Mr. Negativity and Other Tales of Supernatural Law

Mr. Negativity and Other Tales of Supernatural Law

After The Vampire Brat, Mr. Negativity comes next in the series from Batton Lash.

It opens with a story where a gambler loses a cursed sarcophagus in a poker game to a casino owner who plans to open it on TV. Flashbacks to a theft in ancient Egypt fill in the back story. Next, Mavis splits into three people in order to handle all the aspects of her life that are overwhelming her. With one working hard, one trying to catch a man, and one out partying, this is a literal treatment of the way some women feel torn between the way they were raised and their current needs.

In another case, Huberis, a demon who speaks of himself in the third person, wants to attend church. Since he’s a demon, they don’t want him, so he’s suing to be let in. He happens to resemble Cerebus, the creation of noted misogynist Dave Sim, so it shouldn’t surprise anyone that he refuses to work with Alanna because she’s not male. The format of this story even resembles that comic, using sections of illustrated text instead of traditional comic panels.

Mr. Negativity and Other Tales of Supernatural Law

Other stories feature Susann, the Muse of Potboilers, suing her writer after she writes a book for him and he dumps her; Mr. Negativity, a guy whose bad attitude turns him into a reverse image with a literal air of repulsion; and Stephen King, er, Gink, a writer in a coma after being hit by a car. When he’s put on trial by his characters, Wolff and Byrd have to defend him in their dreams.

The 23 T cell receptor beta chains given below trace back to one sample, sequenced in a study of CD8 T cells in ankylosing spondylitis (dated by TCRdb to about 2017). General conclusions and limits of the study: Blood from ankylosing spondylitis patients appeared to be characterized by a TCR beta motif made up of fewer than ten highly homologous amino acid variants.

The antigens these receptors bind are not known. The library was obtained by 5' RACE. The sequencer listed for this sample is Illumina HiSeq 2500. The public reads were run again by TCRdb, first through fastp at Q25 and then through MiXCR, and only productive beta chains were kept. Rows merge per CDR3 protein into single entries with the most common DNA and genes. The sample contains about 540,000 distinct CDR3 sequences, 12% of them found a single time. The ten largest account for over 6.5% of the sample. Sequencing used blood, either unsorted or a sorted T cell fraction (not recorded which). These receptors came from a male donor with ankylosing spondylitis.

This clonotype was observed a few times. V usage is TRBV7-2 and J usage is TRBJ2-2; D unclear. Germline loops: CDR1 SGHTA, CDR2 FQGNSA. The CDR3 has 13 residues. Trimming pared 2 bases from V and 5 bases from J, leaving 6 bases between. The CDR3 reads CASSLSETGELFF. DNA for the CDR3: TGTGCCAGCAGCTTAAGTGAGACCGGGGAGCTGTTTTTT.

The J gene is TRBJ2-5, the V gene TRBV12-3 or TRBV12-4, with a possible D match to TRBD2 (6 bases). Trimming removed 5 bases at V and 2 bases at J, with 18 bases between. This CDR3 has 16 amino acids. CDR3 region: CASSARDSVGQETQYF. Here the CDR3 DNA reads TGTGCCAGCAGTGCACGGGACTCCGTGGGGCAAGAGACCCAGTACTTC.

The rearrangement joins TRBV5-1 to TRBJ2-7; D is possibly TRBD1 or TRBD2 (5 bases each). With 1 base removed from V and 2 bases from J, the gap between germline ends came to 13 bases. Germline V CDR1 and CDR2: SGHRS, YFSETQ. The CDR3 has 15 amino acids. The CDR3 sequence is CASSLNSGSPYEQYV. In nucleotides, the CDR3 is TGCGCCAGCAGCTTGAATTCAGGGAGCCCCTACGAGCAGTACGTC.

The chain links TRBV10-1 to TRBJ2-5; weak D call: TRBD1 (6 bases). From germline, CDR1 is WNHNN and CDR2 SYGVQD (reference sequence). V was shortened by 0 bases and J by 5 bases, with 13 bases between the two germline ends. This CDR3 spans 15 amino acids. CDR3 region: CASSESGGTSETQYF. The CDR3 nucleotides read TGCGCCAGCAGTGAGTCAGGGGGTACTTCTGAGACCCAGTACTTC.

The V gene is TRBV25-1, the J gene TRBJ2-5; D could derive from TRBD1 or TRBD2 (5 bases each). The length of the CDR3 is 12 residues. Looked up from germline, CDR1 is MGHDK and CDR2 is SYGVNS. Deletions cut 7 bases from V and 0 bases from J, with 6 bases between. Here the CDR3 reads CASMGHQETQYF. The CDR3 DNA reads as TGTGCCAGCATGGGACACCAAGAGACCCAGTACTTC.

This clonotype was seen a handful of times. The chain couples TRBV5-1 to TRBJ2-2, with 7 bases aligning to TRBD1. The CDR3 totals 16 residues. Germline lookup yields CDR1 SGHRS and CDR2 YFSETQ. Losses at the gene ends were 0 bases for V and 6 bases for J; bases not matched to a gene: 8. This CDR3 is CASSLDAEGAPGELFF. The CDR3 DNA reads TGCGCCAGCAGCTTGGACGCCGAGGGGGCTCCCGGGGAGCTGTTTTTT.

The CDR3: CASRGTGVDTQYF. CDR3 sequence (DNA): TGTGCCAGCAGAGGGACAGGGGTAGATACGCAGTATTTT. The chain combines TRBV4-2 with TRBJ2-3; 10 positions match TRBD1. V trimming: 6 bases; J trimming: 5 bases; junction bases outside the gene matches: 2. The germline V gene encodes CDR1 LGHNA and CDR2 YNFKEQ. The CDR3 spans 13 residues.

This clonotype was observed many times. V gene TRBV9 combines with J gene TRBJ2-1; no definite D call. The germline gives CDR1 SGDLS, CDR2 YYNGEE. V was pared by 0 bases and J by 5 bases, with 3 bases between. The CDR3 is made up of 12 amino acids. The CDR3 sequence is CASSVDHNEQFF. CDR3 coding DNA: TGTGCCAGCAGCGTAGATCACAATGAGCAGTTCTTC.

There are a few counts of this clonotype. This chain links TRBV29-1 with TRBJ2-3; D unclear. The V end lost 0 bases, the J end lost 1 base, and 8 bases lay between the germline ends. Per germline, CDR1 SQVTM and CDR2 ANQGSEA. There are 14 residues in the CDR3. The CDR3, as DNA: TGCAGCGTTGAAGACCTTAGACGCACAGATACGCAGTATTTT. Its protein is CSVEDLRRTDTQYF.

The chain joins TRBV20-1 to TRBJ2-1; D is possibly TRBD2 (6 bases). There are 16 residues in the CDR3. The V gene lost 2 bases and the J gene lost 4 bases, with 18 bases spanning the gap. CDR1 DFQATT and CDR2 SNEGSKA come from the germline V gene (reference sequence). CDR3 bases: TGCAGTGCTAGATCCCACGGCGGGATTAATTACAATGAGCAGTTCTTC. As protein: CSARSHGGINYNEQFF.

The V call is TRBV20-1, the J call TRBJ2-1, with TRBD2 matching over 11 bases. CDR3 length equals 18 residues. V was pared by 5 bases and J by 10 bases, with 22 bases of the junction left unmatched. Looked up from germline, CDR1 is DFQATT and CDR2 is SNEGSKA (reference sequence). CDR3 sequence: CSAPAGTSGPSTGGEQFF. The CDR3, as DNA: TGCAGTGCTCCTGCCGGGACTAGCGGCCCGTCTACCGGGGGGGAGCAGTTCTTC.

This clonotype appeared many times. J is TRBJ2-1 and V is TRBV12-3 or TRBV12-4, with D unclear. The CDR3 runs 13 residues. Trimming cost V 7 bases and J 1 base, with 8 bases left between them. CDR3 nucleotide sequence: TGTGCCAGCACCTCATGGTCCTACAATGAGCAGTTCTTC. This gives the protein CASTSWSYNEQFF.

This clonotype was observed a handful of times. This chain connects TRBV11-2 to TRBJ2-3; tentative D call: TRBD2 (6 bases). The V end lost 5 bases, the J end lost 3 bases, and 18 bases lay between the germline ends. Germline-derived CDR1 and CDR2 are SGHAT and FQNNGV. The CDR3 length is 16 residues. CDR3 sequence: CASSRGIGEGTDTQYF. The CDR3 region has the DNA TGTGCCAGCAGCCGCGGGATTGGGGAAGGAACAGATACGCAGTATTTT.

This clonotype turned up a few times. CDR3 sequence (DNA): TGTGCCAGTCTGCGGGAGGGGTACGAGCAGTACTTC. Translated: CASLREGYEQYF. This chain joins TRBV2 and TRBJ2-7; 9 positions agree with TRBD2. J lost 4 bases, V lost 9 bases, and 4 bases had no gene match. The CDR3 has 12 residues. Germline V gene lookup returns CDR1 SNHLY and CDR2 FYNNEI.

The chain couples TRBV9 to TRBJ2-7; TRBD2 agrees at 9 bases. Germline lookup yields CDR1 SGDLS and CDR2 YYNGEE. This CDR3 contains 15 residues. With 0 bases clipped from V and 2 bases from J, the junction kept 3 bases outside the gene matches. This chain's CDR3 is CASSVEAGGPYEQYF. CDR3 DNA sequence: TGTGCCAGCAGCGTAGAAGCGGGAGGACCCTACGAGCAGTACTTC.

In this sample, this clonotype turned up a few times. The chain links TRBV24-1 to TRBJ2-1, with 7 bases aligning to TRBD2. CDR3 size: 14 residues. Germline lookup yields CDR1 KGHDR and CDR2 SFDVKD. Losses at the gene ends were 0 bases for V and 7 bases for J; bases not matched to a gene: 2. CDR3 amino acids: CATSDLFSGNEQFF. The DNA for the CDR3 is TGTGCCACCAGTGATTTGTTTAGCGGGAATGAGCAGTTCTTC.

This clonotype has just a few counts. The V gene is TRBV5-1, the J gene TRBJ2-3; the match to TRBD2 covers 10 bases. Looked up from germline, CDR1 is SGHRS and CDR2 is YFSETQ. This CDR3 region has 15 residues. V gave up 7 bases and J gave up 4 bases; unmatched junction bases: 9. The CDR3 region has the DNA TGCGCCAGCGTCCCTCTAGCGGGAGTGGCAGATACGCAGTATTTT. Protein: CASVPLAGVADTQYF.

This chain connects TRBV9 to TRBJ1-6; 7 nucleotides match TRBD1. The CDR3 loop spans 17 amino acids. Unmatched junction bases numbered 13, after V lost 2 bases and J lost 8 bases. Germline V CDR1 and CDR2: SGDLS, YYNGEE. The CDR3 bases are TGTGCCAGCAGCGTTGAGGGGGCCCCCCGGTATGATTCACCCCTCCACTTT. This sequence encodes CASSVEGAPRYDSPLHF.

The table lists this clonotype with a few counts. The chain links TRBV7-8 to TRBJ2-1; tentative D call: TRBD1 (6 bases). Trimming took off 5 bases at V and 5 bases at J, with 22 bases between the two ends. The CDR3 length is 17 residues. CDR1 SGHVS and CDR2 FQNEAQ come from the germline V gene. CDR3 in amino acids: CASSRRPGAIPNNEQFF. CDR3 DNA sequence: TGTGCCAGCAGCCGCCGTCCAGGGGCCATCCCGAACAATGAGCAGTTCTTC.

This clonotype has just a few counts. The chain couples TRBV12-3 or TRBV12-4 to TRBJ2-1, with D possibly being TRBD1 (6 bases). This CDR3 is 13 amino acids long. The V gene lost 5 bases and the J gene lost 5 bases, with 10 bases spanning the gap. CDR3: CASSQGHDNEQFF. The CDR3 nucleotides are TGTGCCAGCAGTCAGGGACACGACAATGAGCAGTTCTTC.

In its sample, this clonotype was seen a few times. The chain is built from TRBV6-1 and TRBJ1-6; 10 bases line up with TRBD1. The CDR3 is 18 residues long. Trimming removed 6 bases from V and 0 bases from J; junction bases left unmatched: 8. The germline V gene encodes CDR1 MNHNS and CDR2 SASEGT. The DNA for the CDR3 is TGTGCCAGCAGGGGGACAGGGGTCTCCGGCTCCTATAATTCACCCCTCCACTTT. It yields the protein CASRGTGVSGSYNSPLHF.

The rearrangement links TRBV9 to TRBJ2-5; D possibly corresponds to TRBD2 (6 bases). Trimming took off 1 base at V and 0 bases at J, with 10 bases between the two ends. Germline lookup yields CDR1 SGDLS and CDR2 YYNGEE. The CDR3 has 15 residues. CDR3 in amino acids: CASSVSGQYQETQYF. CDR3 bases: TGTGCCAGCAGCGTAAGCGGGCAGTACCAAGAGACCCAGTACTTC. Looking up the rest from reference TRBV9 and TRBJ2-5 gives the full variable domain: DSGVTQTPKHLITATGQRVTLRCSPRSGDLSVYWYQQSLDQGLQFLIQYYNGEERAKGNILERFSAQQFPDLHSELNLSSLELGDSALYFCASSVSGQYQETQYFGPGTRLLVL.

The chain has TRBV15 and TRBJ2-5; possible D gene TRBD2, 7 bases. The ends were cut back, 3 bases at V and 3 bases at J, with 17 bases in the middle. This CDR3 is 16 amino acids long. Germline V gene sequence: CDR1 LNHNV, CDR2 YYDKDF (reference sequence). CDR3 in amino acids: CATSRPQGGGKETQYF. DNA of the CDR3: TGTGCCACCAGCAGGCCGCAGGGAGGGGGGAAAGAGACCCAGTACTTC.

The best story in the book deals with a little boy’s family suing the monster under his bed. All of the characters’ word balloons have been replaced with small cartoons. Clocks illustrate a warning to return in half a hour, for example. The last punchline is perfectly appropriate for the story and one of Lash’s overall best. It’s a clever use of his characters and humor to bring the reader something unusual.

Beyond what’s been collected so far, the series runs to issue #41, a First Amendment issue, produced in conjunction with the Comic Book Legal Defense Fund. When a warlock is banned from participating in a “family-friendly” community art program, Wolff & Byrd take his case. Then a spell causes paintings to start speaking, making the fight for free speech literal. To celebrate the strip’s 10th anniversary, there’s also a Supernatural Law 101 flashback special. More information is available at the Exhibit A website.

Supernatural Law #41 First Amendment Issue cover


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